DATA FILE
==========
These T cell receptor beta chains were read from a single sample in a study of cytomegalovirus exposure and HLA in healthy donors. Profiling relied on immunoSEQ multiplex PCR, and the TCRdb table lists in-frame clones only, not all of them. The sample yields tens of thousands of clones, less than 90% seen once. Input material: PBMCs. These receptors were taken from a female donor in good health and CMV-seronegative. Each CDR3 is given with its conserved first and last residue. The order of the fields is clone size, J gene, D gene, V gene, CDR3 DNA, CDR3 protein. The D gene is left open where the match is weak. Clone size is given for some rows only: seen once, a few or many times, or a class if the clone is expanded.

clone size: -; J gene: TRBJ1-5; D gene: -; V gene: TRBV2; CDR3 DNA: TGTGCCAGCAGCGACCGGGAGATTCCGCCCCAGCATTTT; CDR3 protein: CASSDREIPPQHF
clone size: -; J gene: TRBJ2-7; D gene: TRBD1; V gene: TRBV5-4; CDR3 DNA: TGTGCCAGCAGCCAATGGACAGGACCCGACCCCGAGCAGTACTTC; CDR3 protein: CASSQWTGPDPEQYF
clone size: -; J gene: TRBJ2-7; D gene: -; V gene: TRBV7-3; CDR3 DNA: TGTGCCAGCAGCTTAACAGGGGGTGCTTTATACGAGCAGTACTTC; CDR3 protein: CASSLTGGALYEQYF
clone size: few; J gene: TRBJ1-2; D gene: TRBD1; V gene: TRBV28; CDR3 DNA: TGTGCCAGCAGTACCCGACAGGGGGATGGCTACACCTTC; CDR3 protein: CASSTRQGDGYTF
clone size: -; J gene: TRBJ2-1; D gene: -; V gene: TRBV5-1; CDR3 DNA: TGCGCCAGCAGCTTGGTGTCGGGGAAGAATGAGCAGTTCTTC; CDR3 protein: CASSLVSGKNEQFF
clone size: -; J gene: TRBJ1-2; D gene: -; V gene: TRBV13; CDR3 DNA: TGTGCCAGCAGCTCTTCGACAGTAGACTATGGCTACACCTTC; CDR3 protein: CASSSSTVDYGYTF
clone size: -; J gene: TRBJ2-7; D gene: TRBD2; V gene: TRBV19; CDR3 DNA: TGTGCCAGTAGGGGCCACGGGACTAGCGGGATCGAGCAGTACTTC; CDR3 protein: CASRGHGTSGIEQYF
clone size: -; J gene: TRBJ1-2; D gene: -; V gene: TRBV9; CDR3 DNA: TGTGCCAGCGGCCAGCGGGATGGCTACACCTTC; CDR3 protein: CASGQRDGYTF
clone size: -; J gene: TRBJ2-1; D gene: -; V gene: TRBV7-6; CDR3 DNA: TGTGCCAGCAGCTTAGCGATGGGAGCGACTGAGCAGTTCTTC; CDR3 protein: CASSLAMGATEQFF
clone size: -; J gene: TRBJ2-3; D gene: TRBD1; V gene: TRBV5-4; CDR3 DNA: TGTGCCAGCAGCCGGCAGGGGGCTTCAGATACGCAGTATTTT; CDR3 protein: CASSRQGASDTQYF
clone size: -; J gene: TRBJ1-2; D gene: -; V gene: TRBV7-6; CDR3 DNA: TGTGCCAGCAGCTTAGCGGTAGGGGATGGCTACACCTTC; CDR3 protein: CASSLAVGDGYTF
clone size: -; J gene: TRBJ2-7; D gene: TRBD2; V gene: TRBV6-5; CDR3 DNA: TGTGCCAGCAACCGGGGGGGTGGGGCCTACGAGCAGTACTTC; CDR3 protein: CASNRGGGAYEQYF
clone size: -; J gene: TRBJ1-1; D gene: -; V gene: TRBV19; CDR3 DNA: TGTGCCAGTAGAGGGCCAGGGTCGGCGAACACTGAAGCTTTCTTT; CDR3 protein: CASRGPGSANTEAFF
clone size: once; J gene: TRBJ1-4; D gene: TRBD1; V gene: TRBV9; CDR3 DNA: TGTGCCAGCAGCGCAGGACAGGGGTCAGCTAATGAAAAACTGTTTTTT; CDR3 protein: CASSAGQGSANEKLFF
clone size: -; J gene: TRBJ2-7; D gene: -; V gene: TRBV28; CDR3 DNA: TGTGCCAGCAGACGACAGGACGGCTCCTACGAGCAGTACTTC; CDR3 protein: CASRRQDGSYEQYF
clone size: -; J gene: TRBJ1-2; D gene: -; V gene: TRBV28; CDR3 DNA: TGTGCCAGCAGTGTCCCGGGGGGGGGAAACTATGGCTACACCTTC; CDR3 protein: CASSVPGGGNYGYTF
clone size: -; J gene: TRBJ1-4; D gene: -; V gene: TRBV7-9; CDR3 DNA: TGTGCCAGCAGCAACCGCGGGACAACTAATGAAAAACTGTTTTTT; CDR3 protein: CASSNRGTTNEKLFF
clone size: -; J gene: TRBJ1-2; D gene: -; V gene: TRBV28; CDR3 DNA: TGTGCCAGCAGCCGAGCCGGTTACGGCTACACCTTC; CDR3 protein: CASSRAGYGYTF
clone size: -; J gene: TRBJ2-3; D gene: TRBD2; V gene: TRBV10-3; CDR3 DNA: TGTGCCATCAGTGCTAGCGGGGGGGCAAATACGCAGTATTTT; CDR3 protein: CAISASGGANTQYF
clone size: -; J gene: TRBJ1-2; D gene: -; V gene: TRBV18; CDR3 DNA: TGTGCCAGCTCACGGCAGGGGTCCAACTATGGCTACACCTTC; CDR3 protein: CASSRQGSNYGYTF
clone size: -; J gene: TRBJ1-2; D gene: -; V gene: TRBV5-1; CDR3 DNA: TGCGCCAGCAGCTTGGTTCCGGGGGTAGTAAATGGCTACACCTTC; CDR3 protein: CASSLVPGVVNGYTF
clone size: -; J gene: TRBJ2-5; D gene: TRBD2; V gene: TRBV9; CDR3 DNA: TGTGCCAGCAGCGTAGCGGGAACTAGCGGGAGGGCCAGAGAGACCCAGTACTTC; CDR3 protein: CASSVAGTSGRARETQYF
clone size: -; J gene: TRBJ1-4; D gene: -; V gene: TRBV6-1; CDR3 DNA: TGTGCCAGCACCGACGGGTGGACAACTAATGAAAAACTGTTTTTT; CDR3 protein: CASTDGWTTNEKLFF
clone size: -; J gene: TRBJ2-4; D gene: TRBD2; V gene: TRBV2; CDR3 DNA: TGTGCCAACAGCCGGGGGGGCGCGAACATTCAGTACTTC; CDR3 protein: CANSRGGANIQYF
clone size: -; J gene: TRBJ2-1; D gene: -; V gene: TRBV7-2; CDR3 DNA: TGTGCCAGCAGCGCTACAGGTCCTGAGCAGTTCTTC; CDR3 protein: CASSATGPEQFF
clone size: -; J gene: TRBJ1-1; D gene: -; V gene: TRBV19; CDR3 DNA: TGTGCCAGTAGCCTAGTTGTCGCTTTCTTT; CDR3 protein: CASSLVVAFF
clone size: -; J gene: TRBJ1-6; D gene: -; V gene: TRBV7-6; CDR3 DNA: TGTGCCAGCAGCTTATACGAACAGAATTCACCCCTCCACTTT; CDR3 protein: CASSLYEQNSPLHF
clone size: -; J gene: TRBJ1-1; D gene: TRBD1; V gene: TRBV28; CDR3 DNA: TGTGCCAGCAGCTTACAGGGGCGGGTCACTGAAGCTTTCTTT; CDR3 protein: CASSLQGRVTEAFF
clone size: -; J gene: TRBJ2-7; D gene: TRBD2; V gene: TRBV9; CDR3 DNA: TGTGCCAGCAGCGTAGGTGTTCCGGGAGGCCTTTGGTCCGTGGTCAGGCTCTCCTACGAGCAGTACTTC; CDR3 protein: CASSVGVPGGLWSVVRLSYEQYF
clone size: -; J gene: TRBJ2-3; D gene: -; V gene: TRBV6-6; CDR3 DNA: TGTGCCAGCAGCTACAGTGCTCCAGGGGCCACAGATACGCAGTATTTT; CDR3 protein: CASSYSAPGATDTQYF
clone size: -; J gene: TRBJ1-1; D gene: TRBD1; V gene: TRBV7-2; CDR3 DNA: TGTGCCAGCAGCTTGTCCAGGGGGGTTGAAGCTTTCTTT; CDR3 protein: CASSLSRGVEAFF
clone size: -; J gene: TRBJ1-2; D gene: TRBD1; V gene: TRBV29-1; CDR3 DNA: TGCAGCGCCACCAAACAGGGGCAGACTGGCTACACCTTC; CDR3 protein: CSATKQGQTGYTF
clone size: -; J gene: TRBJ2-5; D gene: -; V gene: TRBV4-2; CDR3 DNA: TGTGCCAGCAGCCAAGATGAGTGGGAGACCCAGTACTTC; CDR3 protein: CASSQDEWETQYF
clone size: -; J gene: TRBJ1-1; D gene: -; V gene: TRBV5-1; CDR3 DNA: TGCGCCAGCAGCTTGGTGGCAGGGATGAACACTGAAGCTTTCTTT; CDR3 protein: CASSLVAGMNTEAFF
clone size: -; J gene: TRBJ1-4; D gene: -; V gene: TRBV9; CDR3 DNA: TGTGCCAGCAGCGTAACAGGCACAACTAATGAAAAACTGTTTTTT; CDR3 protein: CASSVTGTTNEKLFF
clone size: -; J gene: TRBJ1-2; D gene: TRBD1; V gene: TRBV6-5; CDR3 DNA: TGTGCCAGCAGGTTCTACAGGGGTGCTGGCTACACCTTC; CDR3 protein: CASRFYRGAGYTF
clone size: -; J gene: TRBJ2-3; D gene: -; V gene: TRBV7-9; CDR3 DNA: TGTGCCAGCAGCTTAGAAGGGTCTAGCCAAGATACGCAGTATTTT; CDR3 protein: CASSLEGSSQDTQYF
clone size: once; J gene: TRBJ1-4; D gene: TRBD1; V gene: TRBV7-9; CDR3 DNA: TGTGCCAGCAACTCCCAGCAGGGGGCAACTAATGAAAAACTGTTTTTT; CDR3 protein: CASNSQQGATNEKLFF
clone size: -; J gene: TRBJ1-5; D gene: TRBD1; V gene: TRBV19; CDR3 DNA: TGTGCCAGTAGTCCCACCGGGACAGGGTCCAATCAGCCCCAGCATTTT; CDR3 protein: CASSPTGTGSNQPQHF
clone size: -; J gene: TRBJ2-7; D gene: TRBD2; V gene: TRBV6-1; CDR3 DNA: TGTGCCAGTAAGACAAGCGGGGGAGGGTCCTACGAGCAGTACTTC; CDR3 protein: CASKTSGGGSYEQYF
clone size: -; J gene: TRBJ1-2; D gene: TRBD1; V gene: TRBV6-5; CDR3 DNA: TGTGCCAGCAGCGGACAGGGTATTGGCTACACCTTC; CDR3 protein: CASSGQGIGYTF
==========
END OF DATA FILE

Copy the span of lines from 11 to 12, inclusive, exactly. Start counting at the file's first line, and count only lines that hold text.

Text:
clone size: -; J gene: TRBJ2-3; D gene: TRBD1; V gene: TRBV5-4; CDR3 DNA: TGTGCCAGCAGCCGGCAGGGGGCTTCAGATACGCAGTATTTT; CDR3 protein: CASSRQGASDTQYF
clone size: -; J gene: TRBJ1-2; D gene: -; V gene: TRBV7-6; CDR3 DNA: TGTGCCAGCAGCTTAGCGGTAGGGGATGGCTACACCTTC; CDR3 protein: CASSLAVGDGYTF